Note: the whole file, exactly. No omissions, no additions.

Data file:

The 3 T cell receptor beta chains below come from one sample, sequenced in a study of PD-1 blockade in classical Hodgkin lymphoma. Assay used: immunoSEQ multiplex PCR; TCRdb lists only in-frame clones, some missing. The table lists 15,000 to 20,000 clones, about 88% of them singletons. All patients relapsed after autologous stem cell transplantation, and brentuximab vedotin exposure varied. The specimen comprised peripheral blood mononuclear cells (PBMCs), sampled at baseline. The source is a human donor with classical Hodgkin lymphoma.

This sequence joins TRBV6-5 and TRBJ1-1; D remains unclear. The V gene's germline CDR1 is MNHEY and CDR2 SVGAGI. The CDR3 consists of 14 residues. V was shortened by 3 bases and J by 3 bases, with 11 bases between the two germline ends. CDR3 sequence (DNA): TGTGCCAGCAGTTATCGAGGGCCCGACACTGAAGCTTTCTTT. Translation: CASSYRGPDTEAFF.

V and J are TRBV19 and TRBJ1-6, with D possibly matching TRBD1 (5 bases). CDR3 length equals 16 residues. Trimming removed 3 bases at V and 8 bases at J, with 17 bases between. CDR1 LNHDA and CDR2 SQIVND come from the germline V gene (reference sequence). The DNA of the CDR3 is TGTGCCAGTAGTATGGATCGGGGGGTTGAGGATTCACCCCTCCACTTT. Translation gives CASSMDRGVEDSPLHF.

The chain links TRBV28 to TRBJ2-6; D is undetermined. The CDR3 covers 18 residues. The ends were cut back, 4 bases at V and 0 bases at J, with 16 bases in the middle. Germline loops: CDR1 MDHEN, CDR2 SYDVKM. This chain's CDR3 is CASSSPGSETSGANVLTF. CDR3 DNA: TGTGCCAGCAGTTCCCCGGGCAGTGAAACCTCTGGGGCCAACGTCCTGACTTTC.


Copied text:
The 3 T cell receptor beta chains below come from one sample, sequenced in a study of PD-1 blockade in classical Hodgkin lymphoma. Assay used: immunoSEQ multiplex PCR; TCRdb lists only in-frame clones, some missing. The table lists 15,000 to 20,000 clones, about 88% of them singletons. All patients relapsed after autologous stem cell transplantation, and brentuximab vedotin exposure varied. The specimen comprised peripheral blood mononuclear cells (PBMCs), sampled at baseline. The source is a human donor with classical Hodgkin lymphoma.

This sequence joins TRBV6-5 and TRBJ1-1; D remains unclear. The V gene's germline CDR1 is MNHEY and CDR2 SVGAGI. The CDR3 consists of 14 residues. V was shortened by 3 bases and J by 3 bases, with 11 bases between the two germline ends. CDR3 sequence (DNA): TGTGCCAGCAGTTATCGAGGGCCCGACACTGAAGCTTTCTTT. Translation: CASSYRGPDTEAFF.

V and J are TRBV19 and TRBJ1-6, with D possibly matching TRBD1 (5 bases). CDR3 length equals 16 residues. Trimming removed 3 bases at V and 8 bases at J, with 17 bases between. CDR1 LNHDA and CDR2 SQIVND come from the germline V gene (reference sequence). The DNA of the CDR3 is TGTGCCAGTAGTATGGATCGGGGGGTTGAGGATTCACCCCTCCACTTT. Translation gives CASSMDRGVEDSPLHF.

The chain links TRBV28 to TRBJ2-6; D is undetermined. The CDR3 covers 18 residues. The ends were cut back, 4 bases at V and 0 bases at J, with 16 bases in the middle. Germline loops: CDR1 MDHEN, CDR2 SYDVKM. This chain's CDR3 is CASSSPGSETSGANVLTF. CDR3 DNA: TGTGCCAGCAGTTCCCCGGGCAGTGAAACCTCTGGGGCCAACGTCCTGACTTTC.